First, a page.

Wednesday, 23 July 2014

Wing Wing: One of Three Weapons of Sophistry: Freedom of Speech

One of Three Weapons of Sophistry: "Freedom of Speech"
Translated by Karen L., Edited by Vivian L., Written by 翼雙飛 (Wing Wing)
Original: http://www.passiontimes.hk/article/07-21-2014/17967 



"I'm entitled to the freedom of speech. Why the heck should I suffer from criticism?" It is not news for freedom of speech to be used as a lame comeback over criticisms both on-line and off. It has even gone wildly the overwhelming usage of response defending oneself or whoever the speaker is. But the genuine freedom of speech stands not for protecting anyone against criticisms, but for everyone's right to express their opinions. Quite simply, criticism is a form of freedom of speech.

Take for example: A student complains to a classmate that their teacher Mr. Chan isn't up to his job description. He thinks their teacher is unable to deliver a class of reasonable clarity and coherence.

Such feelings, involving no slander nor personal attack, is qualified to be expressed legally under the principles of free speech. If Mr. Chan, in this case, overheard his students' discussion, he surely could have defended himself saying that it might just be the students' own inadequacy. Both the teacher and the student are entitled to the right to express their views as long as they don't overstep other people's boundaries. Likewise, the student may not accuse his teacher of infringing on his freedom of speech just because his teacher retorted. It would take the teacher to say something like, "One more word against me and I'll have you expelled. You have my word!" for the teacher's comment to qualify as an actual threat to the student's freedom of speech.

I have always considered the nature of free speech is as clear as day. Somehow, a noticeable amount of people have confused and distorted its nature. What struck me the most after I cleared my mind is that it has already been quoted as excuses by numerous officials and professionals from the legal sector.

Former Secretary for Justice and current Deputy Director of the Basic Law Committee Elsie Leung is an expert twister and turner of free speech when it comes to suiting herself. The Hong Kong Bar Association and the Law Society of Hong Kong confuted Leung's intervention in the law when the then head of Department of Justice publicly berated a Judge's decision on a case. In defense, Leung said that she was entitled to her freedom of speech.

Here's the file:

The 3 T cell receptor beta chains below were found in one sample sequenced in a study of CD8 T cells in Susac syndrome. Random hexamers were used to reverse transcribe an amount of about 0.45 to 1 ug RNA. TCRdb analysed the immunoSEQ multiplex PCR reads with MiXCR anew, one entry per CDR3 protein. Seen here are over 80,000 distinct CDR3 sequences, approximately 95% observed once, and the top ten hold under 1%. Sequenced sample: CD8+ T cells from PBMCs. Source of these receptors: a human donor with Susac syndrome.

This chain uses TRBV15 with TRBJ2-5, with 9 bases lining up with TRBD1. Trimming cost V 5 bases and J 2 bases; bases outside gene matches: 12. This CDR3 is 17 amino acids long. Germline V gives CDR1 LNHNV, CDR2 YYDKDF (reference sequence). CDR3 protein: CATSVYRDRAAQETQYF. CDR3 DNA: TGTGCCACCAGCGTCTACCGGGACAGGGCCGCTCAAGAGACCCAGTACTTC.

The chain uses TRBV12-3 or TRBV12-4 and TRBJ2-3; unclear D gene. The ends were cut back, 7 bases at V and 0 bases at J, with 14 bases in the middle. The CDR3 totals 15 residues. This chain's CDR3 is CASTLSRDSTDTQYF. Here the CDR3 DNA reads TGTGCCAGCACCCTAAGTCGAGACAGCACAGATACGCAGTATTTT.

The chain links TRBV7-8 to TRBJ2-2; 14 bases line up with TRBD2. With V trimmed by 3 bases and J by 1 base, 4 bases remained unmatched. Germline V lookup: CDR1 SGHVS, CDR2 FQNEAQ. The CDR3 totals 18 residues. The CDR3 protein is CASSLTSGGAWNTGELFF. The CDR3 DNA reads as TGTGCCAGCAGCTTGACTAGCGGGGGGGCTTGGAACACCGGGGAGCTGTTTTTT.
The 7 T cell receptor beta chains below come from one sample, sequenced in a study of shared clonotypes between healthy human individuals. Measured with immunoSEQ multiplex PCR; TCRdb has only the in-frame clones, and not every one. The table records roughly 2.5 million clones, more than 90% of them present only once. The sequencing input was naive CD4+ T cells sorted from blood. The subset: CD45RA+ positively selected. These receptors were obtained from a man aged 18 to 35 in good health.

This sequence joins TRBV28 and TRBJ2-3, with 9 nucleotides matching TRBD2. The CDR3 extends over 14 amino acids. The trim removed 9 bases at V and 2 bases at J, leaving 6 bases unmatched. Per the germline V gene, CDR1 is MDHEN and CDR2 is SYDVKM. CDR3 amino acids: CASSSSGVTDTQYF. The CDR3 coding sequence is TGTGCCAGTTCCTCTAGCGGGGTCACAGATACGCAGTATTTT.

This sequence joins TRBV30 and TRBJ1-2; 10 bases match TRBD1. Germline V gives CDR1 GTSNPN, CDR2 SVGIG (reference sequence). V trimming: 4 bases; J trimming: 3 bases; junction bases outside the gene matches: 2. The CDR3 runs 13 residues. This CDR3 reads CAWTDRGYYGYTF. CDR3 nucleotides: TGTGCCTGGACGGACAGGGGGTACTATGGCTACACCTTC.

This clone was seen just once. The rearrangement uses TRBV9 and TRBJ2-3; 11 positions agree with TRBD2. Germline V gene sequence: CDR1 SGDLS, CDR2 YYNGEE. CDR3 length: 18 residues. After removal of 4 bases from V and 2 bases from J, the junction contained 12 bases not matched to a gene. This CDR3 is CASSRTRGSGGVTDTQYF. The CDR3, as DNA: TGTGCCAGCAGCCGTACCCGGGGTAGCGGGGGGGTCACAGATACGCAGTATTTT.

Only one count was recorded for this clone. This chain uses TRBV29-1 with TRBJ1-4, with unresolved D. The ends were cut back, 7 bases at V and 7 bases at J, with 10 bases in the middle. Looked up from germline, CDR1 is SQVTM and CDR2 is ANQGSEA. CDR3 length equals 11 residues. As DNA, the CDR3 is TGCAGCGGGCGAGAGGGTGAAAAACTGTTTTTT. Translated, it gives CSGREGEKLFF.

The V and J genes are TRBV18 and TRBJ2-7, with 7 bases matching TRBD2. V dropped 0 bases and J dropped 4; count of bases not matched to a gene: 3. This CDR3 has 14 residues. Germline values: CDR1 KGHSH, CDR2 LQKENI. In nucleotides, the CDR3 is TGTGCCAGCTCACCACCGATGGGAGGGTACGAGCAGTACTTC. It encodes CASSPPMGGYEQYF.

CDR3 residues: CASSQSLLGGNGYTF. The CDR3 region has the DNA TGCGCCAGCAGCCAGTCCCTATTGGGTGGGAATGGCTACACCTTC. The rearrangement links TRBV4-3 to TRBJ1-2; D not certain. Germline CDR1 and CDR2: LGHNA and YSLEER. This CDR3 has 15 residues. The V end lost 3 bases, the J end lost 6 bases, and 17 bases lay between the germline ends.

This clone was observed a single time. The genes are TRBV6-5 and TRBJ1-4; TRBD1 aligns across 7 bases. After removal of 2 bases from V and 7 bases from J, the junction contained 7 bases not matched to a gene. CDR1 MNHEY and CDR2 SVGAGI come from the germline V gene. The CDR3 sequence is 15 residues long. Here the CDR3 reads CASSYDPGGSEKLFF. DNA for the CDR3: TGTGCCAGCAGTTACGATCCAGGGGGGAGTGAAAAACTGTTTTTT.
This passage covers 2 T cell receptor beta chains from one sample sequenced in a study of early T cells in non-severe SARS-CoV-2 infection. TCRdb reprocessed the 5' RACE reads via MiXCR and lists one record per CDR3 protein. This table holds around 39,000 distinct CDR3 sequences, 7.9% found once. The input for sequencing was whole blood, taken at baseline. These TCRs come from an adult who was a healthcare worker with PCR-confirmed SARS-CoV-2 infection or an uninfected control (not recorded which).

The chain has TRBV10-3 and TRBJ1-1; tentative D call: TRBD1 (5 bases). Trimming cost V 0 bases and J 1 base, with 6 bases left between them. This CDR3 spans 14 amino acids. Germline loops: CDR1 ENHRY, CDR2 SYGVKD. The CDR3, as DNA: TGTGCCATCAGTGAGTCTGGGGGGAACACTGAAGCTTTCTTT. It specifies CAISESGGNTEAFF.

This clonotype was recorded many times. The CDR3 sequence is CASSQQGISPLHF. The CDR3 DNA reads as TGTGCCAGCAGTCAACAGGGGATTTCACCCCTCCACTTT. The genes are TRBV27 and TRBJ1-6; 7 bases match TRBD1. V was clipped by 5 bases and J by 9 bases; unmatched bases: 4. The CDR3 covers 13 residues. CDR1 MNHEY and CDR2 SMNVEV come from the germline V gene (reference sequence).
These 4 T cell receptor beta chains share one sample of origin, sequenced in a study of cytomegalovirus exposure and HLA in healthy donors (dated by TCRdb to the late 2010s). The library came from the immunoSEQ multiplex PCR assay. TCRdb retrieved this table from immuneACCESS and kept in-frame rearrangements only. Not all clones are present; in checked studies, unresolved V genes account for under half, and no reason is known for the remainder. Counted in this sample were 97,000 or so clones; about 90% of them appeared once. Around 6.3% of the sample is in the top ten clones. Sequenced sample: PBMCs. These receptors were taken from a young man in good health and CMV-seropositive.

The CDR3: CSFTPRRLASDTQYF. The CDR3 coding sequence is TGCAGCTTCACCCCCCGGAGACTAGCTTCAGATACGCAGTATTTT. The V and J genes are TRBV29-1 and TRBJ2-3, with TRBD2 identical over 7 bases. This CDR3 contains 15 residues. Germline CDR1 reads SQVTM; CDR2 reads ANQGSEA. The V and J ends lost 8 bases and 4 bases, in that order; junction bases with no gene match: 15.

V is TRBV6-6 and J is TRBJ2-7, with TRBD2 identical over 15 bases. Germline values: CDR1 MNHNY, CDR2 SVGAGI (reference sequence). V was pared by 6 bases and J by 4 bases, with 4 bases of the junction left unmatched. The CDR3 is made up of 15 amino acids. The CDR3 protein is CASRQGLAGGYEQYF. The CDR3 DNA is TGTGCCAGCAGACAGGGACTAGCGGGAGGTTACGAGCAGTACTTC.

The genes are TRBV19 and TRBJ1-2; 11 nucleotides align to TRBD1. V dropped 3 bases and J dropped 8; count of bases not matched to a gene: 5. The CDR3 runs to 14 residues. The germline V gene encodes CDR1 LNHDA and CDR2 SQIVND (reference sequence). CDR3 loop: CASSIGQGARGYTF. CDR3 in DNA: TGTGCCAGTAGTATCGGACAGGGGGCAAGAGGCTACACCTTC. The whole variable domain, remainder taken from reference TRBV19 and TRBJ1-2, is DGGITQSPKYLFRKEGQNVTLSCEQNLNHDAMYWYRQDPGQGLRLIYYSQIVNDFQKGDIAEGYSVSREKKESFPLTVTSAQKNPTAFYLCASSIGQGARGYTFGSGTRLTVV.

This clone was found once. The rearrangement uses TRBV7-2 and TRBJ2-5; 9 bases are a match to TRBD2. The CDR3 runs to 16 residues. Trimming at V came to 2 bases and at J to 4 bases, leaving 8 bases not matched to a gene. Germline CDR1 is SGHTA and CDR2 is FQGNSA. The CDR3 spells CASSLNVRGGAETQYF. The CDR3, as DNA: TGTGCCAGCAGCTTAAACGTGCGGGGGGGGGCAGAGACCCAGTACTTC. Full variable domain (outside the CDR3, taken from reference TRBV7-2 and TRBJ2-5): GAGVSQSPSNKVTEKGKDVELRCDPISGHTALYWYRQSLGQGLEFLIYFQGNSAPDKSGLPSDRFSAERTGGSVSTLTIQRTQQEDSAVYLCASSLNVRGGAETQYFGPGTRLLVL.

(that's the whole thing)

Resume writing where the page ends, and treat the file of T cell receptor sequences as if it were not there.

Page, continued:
It makes people cannot help but think what position she was in saying these words. And there was a time, when some citizens placed an advertisement on local newspapers demanding CY Leung to step down, Executive Council member Cheung Chi-kong claimed that they have crossed the line. But then Cheung retreated to the same excuse when he publicly criticised certain officials. 

Not even Carrie Lam, the Chief Secretary for Administration, could get herself out of the blame. She also defended Cheung's "freedom of speech" when his article which aimed specifically at Scholarism was wildly rebuked. It is weird enough when ordinary people would be abusing freedom of speech for expressing legitimate views; whereas Cheung, with his prestigious title, could enjoy unlimited freedom to express extremism without the slightest consequence.

If the context shifts itself from Hong Kong to any foreign country, these same high-power officials would have been kicked out of office, naturally. But natural does not come so naturally here in Hong Kong. In Hong Kong, a lot of people could not care less when those in power have their "freedom of speech" left unchecked.

What the situation now may suggest that many Hongkongers choose to ignore officials' abuse of power or that they truly have no idea, not even a single trace of what freedom of speech exactly is, which lead them all fall into some interested parties' trap, equipping themselves this pseudo-freedom-of-speech shield.  

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